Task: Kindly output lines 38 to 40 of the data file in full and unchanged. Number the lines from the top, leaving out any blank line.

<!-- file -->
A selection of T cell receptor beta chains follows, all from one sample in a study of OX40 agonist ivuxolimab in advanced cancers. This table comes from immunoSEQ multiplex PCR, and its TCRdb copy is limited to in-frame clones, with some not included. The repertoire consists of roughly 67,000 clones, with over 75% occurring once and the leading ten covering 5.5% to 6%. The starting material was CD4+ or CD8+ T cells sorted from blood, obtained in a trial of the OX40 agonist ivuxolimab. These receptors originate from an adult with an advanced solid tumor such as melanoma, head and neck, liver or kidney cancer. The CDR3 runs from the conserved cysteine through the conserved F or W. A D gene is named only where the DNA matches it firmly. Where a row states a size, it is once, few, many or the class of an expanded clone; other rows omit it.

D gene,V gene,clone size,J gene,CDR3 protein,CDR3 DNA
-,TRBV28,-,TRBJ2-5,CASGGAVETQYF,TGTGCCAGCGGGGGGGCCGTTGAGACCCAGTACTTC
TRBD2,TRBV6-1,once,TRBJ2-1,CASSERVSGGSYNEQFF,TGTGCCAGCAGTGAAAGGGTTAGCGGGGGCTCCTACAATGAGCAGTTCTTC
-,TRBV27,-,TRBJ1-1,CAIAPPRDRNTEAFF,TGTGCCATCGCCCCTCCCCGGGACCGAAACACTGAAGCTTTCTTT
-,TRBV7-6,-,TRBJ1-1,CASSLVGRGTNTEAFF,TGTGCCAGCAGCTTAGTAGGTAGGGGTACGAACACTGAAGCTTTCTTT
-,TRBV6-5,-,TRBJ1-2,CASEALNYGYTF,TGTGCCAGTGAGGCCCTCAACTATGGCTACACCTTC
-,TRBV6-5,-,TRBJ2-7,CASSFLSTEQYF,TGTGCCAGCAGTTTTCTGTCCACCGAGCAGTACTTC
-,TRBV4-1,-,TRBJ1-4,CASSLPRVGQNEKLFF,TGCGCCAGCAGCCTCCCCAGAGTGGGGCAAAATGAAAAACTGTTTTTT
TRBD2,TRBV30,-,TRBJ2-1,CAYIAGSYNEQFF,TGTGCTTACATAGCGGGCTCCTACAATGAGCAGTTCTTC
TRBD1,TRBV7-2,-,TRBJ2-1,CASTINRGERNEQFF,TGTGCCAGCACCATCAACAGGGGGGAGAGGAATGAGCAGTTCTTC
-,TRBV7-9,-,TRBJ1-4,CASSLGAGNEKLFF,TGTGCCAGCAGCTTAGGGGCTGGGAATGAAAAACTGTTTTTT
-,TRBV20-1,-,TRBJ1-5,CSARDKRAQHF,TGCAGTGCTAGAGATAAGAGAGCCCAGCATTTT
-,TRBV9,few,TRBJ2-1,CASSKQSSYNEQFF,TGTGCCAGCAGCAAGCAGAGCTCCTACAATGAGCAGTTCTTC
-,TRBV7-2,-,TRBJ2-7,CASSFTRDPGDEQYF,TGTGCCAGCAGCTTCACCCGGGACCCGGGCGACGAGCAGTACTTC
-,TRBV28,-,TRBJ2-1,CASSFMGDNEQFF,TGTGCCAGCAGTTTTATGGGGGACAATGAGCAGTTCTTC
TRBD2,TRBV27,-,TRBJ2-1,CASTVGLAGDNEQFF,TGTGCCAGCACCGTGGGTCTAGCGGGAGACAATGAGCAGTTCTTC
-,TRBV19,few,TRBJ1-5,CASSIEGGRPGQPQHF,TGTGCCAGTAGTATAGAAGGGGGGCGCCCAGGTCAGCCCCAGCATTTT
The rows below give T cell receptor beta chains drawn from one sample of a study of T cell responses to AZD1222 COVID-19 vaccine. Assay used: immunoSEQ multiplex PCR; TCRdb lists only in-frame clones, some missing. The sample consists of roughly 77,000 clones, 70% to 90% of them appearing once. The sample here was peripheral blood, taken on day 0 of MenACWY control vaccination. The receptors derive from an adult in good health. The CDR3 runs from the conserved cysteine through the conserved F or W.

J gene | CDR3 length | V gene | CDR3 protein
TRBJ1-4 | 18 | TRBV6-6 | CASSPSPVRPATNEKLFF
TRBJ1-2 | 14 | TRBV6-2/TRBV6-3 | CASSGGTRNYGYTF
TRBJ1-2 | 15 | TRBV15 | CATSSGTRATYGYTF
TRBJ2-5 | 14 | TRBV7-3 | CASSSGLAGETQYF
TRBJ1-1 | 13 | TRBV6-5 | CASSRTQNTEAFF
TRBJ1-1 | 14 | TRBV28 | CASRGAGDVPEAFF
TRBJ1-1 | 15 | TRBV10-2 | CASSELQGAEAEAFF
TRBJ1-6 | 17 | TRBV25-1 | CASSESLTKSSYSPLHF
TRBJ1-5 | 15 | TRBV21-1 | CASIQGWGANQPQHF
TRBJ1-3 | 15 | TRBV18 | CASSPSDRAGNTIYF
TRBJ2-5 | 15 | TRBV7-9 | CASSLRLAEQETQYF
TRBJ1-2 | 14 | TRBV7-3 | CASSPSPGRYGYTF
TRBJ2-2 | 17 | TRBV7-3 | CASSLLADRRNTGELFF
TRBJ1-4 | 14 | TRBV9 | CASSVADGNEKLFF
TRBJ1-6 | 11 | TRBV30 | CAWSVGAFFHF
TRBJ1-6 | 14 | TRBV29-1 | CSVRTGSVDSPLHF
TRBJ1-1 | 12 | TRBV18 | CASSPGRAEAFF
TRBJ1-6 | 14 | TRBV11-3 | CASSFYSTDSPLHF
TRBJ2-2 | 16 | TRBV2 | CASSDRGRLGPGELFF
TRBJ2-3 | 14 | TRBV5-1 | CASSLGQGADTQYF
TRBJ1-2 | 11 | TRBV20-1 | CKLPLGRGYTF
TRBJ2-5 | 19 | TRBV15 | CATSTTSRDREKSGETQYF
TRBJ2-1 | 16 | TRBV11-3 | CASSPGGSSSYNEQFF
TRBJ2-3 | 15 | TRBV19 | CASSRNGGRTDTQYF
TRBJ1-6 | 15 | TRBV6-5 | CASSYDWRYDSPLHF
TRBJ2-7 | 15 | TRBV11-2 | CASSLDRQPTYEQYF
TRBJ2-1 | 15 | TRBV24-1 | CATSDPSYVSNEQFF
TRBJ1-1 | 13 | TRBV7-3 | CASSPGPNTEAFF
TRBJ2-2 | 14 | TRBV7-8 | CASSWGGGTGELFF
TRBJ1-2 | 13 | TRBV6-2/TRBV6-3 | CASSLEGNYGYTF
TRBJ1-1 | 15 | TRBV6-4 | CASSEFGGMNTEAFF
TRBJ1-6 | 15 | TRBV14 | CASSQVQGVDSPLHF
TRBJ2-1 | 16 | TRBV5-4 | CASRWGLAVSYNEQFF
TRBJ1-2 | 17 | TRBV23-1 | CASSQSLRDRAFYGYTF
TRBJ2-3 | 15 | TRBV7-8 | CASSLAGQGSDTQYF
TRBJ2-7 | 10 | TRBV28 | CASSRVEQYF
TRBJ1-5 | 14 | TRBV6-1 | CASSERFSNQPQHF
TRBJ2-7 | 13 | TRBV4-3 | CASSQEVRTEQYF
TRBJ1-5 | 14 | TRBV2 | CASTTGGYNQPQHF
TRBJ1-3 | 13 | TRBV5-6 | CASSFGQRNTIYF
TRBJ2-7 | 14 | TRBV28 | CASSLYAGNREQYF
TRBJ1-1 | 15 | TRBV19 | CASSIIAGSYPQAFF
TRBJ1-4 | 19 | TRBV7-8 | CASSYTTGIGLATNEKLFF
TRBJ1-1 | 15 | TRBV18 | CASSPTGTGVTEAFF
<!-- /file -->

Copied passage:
TRBJ1-6 | 14 | TRBV11-3 | CASSFYSTDSPLHF
TRBJ2-2 | 16 | TRBV2 | CASSDRGRLGPGELFF
TRBJ2-3 | 14 | TRBV5-1 | CASSLGQGADTQYF